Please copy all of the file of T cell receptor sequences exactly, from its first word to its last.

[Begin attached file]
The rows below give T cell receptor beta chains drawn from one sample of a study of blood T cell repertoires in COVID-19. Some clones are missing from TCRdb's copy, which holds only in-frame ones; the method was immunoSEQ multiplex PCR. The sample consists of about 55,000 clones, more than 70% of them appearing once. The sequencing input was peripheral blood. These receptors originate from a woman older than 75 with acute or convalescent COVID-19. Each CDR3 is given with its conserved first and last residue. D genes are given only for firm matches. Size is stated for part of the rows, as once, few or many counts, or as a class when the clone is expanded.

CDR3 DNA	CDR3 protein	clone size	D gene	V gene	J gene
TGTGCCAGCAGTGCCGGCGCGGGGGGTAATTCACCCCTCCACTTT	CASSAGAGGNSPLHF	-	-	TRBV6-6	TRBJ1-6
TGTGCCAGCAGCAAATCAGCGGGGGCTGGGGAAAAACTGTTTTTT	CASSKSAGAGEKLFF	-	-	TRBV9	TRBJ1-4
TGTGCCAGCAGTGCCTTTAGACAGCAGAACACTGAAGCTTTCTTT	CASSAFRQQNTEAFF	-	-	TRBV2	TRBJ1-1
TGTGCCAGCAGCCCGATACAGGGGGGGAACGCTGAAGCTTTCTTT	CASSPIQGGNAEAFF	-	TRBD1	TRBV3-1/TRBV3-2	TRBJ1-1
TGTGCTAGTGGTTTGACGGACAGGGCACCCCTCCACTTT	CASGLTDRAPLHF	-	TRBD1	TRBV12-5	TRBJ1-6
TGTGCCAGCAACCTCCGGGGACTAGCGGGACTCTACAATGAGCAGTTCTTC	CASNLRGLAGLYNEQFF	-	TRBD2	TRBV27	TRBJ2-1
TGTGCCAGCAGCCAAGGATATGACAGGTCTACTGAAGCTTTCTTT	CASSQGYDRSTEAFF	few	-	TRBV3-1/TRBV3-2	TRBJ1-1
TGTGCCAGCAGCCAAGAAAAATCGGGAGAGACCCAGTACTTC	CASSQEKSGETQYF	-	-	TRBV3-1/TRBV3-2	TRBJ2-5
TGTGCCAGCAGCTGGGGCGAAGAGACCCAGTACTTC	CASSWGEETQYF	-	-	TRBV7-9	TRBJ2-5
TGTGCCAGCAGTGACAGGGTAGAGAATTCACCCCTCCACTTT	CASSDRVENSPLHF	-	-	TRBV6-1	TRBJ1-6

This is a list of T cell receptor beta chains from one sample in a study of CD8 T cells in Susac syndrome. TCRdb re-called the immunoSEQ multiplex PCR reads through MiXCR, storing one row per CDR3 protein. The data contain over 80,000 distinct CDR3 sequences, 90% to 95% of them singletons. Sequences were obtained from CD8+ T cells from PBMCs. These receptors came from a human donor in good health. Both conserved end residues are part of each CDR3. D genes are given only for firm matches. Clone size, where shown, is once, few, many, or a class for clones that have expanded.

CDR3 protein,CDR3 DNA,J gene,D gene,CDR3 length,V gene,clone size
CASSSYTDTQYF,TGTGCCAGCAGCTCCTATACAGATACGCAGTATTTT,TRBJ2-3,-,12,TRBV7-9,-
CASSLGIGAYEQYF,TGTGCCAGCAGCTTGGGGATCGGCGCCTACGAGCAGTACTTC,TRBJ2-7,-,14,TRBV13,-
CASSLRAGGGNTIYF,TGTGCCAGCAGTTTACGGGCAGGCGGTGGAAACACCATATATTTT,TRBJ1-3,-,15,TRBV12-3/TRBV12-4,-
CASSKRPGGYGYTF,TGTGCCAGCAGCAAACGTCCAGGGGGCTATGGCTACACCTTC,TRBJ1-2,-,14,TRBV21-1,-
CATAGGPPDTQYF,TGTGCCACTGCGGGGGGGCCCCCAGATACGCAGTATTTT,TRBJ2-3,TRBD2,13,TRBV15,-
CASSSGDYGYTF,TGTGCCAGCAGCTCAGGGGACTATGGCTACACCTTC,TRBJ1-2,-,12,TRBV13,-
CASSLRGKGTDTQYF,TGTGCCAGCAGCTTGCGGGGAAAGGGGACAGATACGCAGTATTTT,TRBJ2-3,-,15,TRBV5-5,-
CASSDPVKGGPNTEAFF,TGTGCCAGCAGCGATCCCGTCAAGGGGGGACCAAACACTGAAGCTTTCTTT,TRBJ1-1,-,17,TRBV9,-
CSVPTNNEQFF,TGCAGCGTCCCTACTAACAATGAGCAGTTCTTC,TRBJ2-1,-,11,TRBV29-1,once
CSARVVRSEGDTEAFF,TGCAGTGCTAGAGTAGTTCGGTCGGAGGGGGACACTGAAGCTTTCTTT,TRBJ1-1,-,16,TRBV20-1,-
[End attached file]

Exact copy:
The rows below give T cell receptor beta chains drawn from one sample of a study of blood T cell repertoires in COVID-19. Some clones are missing from TCRdb's copy, which holds only in-frame ones; the method was immunoSEQ multiplex PCR. The sample consists of about 55,000 clones, more than 70% of them appearing once. The sequencing input was peripheral blood. These receptors originate from a woman older than 75 with acute or convalescent COVID-19. Each CDR3 is given with its conserved first and last residue. D genes are given only for firm matches. Size is stated for part of the rows, as once, few or many counts, or as a class when the clone is expanded.

CDR3 DNA	CDR3 protein	clone size	D gene	V gene	J gene
TGTGCCAGCAGTGCCGGCGCGGGGGGTAATTCACCCCTCCACTTT	CASSAGAGGNSPLHF	-	-	TRBV6-6	TRBJ1-6
TGTGCCAGCAGCAAATCAGCGGGGGCTGGGGAAAAACTGTTTTTT	CASSKSAGAGEKLFF	-	-	TRBV9	TRBJ1-4
TGTGCCAGCAGTGCCTTTAGACAGCAGAACACTGAAGCTTTCTTT	CASSAFRQQNTEAFF	-	-	TRBV2	TRBJ1-1
TGTGCCAGCAGCCCGATACAGGGGGGGAACGCTGAAGCTTTCTTT	CASSPIQGGNAEAFF	-	TRBD1	TRBV3-1/TRBV3-2	TRBJ1-1
TGTGCTAGTGGTTTGACGGACAGGGCACCCCTCCACTTT	CASGLTDRAPLHF	-	TRBD1	TRBV12-5	TRBJ1-6
TGTGCCAGCAACCTCCGGGGACTAGCGGGACTCTACAATGAGCAGTTCTTC	CASNLRGLAGLYNEQFF	-	TRBD2	TRBV27	TRBJ2-1
TGTGCCAGCAGCCAAGGATATGACAGGTCTACTGAAGCTTTCTTT	CASSQGYDRSTEAFF	few	-	TRBV3-1/TRBV3-2	TRBJ1-1
TGTGCCAGCAGCCAAGAAAAATCGGGAGAGACCCAGTACTTC	CASSQEKSGETQYF	-	-	TRBV3-1/TRBV3-2	TRBJ2-5
TGTGCCAGCAGCTGGGGCGAAGAGACCCAGTACTTC	CASSWGEETQYF	-	-	TRBV7-9	TRBJ2-5
TGTGCCAGCAGTGACAGGGTAGAGAATTCACCCCTCCACTTT	CASSDRVENSPLHF	-	-	TRBV6-1	TRBJ1-6

This is a list of T cell receptor beta chains from one sample in a study of CD8 T cells in Susac syndrome. TCRdb re-called the immunoSEQ multiplex PCR reads through MiXCR, storing one row per CDR3 protein. The data contain over 80,000 distinct CDR3 sequences, 90% to 95% of them singletons. Sequences were obtained from CD8+ T cells from PBMCs. These receptors came from a human donor in good health. Both conserved end residues are part of each CDR3. D genes are given only for firm matches. Clone size, where shown, is once, few, many, or a class for clones that have expanded.

CDR3 protein,CDR3 DNA,J gene,D gene,CDR3 length,V gene,clone size
CASSSYTDTQYF,TGTGCCAGCAGCTCCTATACAGATACGCAGTATTTT,TRBJ2-3,-,12,TRBV7-9,-
CASSLGIGAYEQYF,TGTGCCAGCAGCTTGGGGATCGGCGCCTACGAGCAGTACTTC,TRBJ2-7,-,14,TRBV13,-
CASSLRAGGGNTIYF,TGTGCCAGCAGTTTACGGGCAGGCGGTGGAAACACCATATATTTT,TRBJ1-3,-,15,TRBV12-3/TRBV12-4,-
CASSKRPGGYGYTF,TGTGCCAGCAGCAAACGTCCAGGGGGCTATGGCTACACCTTC,TRBJ1-2,-,14,TRBV21-1,-
CATAGGPPDTQYF,TGTGCCACTGCGGGGGGGCCCCCAGATACGCAGTATTTT,TRBJ2-3,TRBD2,13,TRBV15,-
CASSSGDYGYTF,TGTGCCAGCAGCTCAGGGGACTATGGCTACACCTTC,TRBJ1-2,-,12,TRBV13,-
CASSLRGKGTDTQYF,TGTGCCAGCAGCTTGCGGGGAAAGGGGACAGATACGCAGTATTTT,TRBJ2-3,-,15,TRBV5-5,-
CASSDPVKGGPNTEAFF,TGTGCCAGCAGCGATCCCGTCAAGGGGGGACCAAACACTGAAGCTTTCTTT,TRBJ1-1,-,17,TRBV9,-
CSVPTNNEQFF,TGCAGCGTCCCTACTAACAATGAGCAGTTCTTC,TRBJ2-1,-,11,TRBV29-1,once
CSARVVRSEGDTEAFF,TGCAGTGCTAGAGTAGTTCGGTCGGAGGGGGACACTGAAGCTTTCTTT,TRBJ1-1,-,16,TRBV20-1,-